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EU on slippery slope with Google right-to-be-forgotten ruling
In what has been dubbed the "right-to-be-forgotten" ruling the European Court of Justice ruled that an individual could force Google to remove "irrelevant and outdated" search results.
The original case was brought by a Spanish man who complained that an auction notice of his repossessed home on Google's search results had infringed his privacy.
The ruling surprised many because it contradicted the advice of the European Union's advocate general who said last year that search engines were not obliged to honour such requests.
EU Commissioner Viviane Reding described the decision as "a clear victory for the protection of personal data of Europeans" but others are concerned about the consequences that it will have for free speech.
Google has received fresh takedown requests including some that are raising eyebrows;
An ex-politician seeking re-election has asked to have links to an article about his behaviour in office removed.
A man convicted of possessing child abuse images has requested links to pages about his conviction to be wiped.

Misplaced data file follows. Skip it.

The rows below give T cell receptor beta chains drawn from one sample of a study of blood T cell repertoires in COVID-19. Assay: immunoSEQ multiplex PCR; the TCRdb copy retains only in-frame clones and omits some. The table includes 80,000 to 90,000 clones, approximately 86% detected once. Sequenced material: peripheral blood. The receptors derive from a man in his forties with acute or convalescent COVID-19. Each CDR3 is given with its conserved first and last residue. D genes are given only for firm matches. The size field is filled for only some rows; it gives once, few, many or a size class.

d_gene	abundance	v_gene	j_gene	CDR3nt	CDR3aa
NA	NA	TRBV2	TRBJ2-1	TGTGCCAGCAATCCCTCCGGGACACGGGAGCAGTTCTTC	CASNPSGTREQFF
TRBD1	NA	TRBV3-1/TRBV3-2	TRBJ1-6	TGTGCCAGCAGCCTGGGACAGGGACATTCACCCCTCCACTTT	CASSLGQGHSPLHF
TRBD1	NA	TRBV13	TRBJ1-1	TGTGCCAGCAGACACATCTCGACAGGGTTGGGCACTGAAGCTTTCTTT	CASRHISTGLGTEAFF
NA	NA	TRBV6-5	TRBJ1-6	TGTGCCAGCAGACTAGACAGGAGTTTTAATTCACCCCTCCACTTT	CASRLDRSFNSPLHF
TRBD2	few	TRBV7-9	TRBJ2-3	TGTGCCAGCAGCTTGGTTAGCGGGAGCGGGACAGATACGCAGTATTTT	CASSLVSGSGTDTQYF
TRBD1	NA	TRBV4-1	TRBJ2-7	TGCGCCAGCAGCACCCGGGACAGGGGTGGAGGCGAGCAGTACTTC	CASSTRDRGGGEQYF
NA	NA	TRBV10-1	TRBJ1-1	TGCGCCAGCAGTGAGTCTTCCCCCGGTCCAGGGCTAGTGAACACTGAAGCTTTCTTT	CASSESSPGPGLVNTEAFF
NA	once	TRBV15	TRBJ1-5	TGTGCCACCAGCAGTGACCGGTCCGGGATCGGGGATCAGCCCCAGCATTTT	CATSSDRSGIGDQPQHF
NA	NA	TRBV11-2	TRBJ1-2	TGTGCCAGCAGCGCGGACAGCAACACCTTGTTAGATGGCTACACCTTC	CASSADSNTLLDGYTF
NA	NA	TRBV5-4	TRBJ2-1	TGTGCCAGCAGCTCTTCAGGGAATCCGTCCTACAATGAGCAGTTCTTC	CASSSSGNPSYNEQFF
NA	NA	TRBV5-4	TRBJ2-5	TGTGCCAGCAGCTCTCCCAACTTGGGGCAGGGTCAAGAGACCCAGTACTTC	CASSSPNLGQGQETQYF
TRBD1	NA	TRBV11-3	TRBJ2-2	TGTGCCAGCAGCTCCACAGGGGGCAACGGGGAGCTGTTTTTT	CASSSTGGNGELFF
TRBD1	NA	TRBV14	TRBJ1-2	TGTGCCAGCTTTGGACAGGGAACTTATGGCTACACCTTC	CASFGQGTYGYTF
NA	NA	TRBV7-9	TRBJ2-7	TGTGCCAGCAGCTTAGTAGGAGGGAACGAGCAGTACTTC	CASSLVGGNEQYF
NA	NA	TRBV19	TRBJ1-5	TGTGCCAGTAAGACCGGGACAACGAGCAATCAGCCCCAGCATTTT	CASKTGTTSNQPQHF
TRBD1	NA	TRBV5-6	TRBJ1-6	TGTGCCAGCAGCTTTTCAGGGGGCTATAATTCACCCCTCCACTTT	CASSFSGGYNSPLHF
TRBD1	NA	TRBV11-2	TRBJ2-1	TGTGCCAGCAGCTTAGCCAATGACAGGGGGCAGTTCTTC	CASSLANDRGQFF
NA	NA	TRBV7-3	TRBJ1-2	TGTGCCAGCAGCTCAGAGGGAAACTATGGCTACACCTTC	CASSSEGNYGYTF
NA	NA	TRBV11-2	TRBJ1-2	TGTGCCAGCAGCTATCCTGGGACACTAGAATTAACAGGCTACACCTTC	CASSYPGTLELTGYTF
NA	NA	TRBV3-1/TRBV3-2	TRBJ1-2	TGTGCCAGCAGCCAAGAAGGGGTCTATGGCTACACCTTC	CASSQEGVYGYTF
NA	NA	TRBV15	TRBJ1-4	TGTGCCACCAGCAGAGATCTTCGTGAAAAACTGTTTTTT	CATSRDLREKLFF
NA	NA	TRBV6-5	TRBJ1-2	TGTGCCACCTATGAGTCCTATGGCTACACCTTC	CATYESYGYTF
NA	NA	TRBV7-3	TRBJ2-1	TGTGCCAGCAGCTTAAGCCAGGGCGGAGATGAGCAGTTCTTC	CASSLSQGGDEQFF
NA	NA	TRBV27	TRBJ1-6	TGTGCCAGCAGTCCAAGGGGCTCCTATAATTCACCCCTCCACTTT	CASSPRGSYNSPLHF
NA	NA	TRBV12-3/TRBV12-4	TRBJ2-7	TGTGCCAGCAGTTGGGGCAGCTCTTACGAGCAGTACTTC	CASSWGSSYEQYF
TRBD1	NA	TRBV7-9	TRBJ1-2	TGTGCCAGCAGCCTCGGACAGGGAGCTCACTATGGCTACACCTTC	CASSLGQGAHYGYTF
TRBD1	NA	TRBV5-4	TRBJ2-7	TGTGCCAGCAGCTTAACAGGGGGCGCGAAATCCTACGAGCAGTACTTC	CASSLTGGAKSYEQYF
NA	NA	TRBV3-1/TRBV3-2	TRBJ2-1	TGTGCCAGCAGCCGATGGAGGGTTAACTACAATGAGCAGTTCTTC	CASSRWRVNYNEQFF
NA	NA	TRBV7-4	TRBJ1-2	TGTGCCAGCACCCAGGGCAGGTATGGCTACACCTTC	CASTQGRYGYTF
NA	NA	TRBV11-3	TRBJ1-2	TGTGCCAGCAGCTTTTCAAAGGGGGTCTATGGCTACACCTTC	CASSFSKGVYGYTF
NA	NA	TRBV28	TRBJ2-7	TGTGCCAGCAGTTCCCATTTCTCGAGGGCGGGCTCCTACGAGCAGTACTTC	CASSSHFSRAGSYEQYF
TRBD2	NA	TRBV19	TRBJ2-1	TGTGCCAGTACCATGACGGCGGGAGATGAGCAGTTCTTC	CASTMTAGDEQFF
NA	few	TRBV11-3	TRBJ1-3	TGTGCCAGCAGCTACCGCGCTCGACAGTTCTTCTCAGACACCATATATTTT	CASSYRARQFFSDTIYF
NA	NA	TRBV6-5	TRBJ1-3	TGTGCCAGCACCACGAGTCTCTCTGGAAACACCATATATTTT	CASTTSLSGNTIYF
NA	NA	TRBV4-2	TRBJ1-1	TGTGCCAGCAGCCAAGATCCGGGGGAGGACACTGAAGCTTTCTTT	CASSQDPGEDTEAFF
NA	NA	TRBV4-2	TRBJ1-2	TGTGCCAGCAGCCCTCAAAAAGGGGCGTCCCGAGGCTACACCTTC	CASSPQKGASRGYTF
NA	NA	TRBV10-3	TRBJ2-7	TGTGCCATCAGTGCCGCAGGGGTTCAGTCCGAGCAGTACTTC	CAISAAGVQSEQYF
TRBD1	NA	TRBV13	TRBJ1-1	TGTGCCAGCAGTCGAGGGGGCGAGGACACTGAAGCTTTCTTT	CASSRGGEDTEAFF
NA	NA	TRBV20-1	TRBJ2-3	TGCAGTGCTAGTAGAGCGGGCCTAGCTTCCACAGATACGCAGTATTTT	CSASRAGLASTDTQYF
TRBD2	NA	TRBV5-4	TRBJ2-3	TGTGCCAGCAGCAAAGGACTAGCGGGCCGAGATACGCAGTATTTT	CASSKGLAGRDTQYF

And a doctor wants negative reviews from patients removed from the results.
Google has not commented on the other than describing the European Court of Justice judgement as being "disappointing".
free speech advocates at The Index on Censorship said the court's ruling "should send chills down the spine of everyone in the European Union who believes in the crucial importance of free expression and freedom of information"."The court has said that an individual's desires outweigh society's interest in the complete facts around incidents," it added.
Marc Dautlich, a lawyer at Pinsent Masons, said that search engines might find the new rules hard to implement.
"If they get an appreciable volume of requests what are they going to do? Set up an entire industry sifting through the paperwork?" he asked.
Although the judgement refers specifically to search engines and states that only the links to information, rather than the information itself, be removed from the net, some news organisations have seen a rise in the number of people asking to have articles removed since the ruling.
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